If the government takes away the right to collective bargaining, it has to be careful how it does it. It has to recognize that it is interfering in an important constitutional right and it cannot be done just any old way....
However, when a government exercises its duty to protect the public interest, it has to do it in a way that is careful and thoughtful because it is taking away an existing right, even it if is popular.
The laughter I heard from the Liberal side was caused by the suppression of this right and by our reaction, on the NDP side, to the suppression of a fundamental right, which is the right to strike. The Liberals can laugh all they want. They are currently in power. They could say whatever they wanted to say in 2015. They could vote however they wanted to in 2011. However, they cannot expect us to stop pointing out their contradictions to them.
At the time, the member for Scarborough—Guildwood said:
“We have the hard right ideologues in the government jamming the union with legislation that it cannot possibly accept”. The member for Cape Breton—Canso said, “Mr. Speaker, I appreciate and agree with the vast majority of what my colleague from Hamilton Mountain”, who at the time was Chris Charlton, “has shared with the House, and certainly the fact that this legislation is not only heavy-handed, but wrong-minded.”
I am not short on arguments and I could continue all night, but I am trying to understand why a Liberal government that calls itself progressive and a friend of unions could act this way. Let us remember that if Canada Post were to negotiate in good faith, an agreement could be reached. We can identify the problem by looking at Canada Post's history.
Going back to the 1970s and 1980s, Canada Post has demonstrated time and time again that it is probably one of the worst employers when it comes to dealing with employees. The biggest win, which I raised with the member, was obtained by the union back in 1981. That was after 41 days of a full strike, which was done to get 17 weeks of maternity leave.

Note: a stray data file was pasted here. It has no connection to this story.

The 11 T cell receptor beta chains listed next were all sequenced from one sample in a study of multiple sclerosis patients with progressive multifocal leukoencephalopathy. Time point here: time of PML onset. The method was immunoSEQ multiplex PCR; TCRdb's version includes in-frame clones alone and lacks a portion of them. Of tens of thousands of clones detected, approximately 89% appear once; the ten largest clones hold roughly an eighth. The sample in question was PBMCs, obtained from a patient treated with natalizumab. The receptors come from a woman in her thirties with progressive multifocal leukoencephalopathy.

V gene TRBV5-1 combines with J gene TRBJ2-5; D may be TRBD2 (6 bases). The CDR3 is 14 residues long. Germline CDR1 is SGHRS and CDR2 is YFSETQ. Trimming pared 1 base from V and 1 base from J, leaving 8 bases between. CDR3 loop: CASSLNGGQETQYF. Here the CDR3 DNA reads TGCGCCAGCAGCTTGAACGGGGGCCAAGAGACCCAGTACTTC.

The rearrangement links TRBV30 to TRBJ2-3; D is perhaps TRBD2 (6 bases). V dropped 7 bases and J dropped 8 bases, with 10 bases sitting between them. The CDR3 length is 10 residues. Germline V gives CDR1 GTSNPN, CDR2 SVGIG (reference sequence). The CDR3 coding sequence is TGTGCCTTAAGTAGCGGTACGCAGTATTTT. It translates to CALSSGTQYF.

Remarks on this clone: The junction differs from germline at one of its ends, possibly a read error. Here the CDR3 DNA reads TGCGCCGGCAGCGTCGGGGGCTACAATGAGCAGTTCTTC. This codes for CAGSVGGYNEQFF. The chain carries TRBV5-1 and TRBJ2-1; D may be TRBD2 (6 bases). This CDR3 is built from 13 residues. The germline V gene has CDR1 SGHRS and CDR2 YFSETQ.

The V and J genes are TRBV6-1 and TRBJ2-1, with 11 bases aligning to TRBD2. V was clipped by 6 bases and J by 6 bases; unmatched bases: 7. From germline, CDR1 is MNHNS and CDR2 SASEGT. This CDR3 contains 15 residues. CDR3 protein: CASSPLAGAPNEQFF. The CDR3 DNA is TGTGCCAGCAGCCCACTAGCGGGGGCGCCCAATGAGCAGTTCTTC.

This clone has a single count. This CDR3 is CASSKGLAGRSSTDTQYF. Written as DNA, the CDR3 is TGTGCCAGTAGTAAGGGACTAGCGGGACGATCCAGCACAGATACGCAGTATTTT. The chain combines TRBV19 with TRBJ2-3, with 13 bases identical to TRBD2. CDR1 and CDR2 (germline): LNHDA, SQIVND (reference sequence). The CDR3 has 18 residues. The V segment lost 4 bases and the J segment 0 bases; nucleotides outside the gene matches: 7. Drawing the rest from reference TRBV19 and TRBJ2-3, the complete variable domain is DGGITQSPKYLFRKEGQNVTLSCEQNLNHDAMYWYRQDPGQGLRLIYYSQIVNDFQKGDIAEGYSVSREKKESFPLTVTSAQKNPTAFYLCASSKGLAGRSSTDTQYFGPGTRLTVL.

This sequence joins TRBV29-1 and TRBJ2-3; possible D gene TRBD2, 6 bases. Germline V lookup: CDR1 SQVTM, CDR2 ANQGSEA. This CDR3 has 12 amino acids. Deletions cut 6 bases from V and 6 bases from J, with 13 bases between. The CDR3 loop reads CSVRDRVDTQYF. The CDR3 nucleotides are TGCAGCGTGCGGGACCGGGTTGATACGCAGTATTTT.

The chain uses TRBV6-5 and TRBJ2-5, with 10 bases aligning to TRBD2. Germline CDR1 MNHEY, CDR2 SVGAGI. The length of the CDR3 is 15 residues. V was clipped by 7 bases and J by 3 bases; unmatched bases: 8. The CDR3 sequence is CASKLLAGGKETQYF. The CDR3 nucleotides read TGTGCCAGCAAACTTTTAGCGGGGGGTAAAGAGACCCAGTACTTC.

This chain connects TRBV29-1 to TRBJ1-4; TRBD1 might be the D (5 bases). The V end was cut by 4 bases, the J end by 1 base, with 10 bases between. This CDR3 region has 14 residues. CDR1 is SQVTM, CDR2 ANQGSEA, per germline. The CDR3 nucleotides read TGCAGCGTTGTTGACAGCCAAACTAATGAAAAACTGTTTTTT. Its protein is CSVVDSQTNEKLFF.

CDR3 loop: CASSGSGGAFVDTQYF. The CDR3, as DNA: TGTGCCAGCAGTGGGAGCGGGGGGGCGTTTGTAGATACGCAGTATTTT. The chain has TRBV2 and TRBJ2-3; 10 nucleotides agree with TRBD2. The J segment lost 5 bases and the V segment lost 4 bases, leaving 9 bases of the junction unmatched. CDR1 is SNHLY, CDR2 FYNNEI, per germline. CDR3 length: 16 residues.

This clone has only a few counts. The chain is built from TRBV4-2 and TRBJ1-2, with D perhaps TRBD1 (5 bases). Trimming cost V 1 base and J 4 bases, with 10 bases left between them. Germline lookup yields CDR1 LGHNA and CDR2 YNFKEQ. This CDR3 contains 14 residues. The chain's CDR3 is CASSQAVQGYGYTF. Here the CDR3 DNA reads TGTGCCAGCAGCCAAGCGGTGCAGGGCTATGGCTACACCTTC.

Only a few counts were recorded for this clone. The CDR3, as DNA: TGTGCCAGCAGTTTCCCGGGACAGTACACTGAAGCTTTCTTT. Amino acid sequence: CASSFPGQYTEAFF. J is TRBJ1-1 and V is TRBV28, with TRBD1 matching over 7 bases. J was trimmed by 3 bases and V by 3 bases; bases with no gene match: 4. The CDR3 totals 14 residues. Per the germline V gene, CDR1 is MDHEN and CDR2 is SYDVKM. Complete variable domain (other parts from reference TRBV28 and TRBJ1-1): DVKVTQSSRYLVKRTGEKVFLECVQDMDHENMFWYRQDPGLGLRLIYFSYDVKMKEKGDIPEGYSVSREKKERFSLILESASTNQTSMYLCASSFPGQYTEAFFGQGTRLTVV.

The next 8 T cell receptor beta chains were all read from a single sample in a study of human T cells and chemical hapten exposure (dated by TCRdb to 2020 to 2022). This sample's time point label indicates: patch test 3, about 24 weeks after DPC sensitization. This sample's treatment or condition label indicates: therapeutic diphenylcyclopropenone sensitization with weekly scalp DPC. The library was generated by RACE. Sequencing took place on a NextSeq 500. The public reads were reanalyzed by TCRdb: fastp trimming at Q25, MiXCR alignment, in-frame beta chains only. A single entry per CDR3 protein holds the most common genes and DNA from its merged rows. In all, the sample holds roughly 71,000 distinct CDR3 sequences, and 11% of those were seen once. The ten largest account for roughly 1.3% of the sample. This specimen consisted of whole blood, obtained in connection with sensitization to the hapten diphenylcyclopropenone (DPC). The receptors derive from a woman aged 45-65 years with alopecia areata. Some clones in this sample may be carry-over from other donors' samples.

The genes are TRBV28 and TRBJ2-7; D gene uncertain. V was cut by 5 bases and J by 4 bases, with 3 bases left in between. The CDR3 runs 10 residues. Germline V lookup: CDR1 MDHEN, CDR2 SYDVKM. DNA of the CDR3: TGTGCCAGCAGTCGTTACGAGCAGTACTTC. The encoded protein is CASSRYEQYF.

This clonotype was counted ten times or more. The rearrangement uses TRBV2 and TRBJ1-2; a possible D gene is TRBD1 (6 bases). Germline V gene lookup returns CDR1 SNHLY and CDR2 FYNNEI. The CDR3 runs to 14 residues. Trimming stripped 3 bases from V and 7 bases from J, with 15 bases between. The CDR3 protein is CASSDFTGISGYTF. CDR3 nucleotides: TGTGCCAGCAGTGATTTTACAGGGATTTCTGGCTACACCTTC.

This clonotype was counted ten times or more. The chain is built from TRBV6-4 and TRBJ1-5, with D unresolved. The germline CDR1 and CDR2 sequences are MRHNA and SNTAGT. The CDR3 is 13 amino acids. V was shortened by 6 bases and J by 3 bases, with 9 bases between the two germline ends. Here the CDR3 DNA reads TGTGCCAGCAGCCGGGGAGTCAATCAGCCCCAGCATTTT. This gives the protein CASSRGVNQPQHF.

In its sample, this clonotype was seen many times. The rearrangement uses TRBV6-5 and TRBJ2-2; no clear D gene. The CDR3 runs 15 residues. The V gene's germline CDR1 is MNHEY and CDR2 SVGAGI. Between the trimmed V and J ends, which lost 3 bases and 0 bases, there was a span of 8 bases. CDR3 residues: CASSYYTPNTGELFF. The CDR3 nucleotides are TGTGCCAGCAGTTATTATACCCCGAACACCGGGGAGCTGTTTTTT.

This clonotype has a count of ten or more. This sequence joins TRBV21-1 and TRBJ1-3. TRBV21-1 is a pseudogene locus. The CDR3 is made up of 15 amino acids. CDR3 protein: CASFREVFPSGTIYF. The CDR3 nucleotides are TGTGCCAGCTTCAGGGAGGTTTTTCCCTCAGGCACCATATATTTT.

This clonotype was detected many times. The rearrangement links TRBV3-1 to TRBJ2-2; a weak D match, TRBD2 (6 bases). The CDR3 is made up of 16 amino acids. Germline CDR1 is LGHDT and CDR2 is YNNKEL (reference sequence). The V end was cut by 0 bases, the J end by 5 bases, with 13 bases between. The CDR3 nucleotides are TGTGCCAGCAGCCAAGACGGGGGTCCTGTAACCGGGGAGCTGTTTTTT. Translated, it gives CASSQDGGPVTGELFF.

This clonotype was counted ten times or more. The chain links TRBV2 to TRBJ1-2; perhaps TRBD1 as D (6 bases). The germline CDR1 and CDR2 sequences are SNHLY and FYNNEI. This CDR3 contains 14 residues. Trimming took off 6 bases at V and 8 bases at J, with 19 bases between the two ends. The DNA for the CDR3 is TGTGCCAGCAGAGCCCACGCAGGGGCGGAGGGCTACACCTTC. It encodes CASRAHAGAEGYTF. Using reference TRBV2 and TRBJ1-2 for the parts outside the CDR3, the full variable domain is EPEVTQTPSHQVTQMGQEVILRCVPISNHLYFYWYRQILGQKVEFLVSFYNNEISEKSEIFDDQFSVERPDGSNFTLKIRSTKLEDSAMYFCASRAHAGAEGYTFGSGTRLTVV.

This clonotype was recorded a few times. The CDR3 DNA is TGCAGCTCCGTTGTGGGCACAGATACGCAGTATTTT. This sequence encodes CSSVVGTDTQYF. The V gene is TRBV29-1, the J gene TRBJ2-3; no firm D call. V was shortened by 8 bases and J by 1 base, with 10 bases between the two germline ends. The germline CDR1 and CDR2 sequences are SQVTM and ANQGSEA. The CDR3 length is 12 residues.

If at that point the then government, which was a Trudeau government, decided to bring in back-to-work legislation after however long it took for a full strike to be too long, two or three weeks of no service across the country, do members think that a mediator or arbitrator would have given maternity leave when it did not exist before? Up to that point, no sector in the public service had maternity leave.
There are serious issues with respect to this conflict regarding health and safety. It is estimated that the Liberal government will force the union to go back to the previous collective agreement, which the workers are trying to get out of by negotiating an improved one, contrary to the situation in 2011, when the union actually asked to have the same agreement reinstated. This is not what we are seeing now. The union wants the agreement to be updated to reflect the changing mandate of Canada Post. Canada Post does not agree with this. It does not agree with the members who were put in place by the government. These workers have a right to health, a right to safety, a right to be with their families instead of being forced by their employer to abide by the decisions of their bosses.